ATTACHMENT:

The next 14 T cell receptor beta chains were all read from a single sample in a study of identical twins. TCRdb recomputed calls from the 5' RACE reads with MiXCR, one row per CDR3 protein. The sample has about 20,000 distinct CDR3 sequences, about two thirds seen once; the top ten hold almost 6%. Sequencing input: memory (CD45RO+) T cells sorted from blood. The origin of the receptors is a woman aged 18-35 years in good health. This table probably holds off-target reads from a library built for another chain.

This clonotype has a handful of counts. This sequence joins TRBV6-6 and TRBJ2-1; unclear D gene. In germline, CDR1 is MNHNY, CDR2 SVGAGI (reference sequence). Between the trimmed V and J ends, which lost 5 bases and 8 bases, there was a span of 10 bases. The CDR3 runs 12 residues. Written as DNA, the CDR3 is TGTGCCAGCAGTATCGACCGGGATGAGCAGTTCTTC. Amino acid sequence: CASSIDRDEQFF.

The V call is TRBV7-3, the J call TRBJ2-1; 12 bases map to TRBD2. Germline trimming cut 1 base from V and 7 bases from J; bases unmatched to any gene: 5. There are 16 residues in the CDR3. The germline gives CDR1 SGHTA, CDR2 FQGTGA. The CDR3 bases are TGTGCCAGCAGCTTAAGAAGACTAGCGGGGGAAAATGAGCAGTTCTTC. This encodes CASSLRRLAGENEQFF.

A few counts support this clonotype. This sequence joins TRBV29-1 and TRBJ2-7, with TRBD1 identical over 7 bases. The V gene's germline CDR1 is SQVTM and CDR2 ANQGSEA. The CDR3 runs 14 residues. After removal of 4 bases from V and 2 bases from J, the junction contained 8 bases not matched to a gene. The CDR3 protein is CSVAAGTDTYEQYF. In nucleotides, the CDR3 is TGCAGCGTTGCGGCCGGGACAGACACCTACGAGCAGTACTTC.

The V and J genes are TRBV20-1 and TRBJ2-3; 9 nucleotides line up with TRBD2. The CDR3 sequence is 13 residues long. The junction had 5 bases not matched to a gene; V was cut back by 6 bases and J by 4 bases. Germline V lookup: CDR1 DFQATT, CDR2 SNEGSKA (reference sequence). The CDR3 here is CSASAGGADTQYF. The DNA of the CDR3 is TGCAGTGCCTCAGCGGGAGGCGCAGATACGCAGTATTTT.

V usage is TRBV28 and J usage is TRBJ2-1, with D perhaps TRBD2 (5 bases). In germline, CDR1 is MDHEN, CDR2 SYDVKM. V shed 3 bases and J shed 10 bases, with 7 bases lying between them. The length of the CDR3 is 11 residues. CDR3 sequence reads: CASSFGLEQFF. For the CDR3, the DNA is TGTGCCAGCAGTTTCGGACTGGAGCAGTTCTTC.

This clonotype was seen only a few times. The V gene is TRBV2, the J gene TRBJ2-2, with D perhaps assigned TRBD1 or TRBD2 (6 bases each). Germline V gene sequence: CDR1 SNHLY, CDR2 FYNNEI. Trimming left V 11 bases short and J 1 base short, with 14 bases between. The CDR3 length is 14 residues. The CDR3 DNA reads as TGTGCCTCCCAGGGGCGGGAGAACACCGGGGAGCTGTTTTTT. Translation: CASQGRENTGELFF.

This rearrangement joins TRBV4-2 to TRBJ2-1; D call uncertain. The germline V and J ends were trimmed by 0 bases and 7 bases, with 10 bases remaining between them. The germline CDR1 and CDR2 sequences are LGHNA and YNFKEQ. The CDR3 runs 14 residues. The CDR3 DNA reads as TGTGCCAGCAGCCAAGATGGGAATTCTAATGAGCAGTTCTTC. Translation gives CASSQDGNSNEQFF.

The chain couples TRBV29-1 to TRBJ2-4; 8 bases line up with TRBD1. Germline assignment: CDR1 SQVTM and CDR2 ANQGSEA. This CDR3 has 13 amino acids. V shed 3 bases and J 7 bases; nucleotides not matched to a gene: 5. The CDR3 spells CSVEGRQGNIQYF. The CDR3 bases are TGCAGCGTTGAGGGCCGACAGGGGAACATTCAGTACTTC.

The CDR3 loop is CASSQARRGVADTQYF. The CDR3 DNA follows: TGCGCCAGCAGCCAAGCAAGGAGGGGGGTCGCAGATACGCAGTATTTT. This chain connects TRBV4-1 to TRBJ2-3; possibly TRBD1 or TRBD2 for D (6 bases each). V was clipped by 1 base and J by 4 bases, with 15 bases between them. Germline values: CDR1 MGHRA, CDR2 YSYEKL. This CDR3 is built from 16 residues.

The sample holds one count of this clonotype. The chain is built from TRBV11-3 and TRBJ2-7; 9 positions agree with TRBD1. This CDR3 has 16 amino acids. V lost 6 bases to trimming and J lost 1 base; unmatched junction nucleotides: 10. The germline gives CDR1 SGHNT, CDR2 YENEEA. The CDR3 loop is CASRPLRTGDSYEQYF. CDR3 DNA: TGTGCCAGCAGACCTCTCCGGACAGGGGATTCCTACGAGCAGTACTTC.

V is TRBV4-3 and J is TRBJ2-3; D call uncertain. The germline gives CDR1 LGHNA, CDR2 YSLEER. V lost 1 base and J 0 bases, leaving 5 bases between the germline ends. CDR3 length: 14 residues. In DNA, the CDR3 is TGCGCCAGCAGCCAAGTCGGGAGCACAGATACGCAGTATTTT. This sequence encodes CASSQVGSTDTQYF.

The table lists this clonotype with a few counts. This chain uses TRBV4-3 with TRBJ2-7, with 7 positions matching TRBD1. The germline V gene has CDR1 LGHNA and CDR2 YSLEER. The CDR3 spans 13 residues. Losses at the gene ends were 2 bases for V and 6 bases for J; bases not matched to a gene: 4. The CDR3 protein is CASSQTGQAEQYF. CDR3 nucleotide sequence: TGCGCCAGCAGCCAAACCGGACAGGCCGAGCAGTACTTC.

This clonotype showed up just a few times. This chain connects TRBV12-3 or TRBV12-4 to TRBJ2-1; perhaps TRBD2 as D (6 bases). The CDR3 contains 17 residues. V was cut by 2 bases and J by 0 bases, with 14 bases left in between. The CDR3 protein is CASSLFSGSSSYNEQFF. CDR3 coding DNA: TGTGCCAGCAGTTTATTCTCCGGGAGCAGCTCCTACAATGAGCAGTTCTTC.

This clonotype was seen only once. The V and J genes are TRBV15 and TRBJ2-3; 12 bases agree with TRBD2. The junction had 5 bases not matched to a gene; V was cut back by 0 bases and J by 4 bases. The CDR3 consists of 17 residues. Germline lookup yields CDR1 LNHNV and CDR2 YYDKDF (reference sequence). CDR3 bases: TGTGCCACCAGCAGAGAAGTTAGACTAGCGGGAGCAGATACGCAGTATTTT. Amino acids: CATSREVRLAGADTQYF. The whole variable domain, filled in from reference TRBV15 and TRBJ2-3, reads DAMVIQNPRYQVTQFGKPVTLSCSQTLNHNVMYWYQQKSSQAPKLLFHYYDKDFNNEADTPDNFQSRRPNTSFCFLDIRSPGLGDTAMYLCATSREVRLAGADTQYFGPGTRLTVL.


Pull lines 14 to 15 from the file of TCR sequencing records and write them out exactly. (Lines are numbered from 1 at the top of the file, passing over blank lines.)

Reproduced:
This clonotype showed up just a few times. This chain connects TRBV12-3 or TRBV12-4 to TRBJ2-1; perhaps TRBD2 as D (6 bases). The CDR3 contains 17 residues. V was cut by 2 bases and J by 0 bases, with 14 bases left in between. The CDR3 protein is CASSLFSGSSSYNEQFF. CDR3 coding DNA: TGTGCCAGCAGTTTATTCTCCGGGAGCAGCTCCTACAATGAGCAGTTCTTC.

This clonotype was seen only once. The V and J genes are TRBV15 and TRBJ2-3; 12 bases agree with TRBD2. The junction had 5 bases not matched to a gene; V was cut back by 0 bases and J by 4 bases. The CDR3 consists of 17 residues. Germline lookup yields CDR1 LNHNV and CDR2 YYDKDF (reference sequence). CDR3 bases: TGTGCCACCAGCAGAGAAGTTAGACTAGCGGGAGCAGATACGCAGTATTTT. Amino acids: CATSREVRLAGADTQYF. The whole variable domain, filled in from reference TRBV15 and TRBJ2-3, reads DAMVIQNPRYQVTQFGKPVTLSCSQTLNHNVMYWYQQKSSQAPKLLFHYYDKDFNNEADTPDNFQSRRPNTSFCFLDIRSPGLGDTAMYLCATSREVRLAGADTQYFGPGTRLTVL.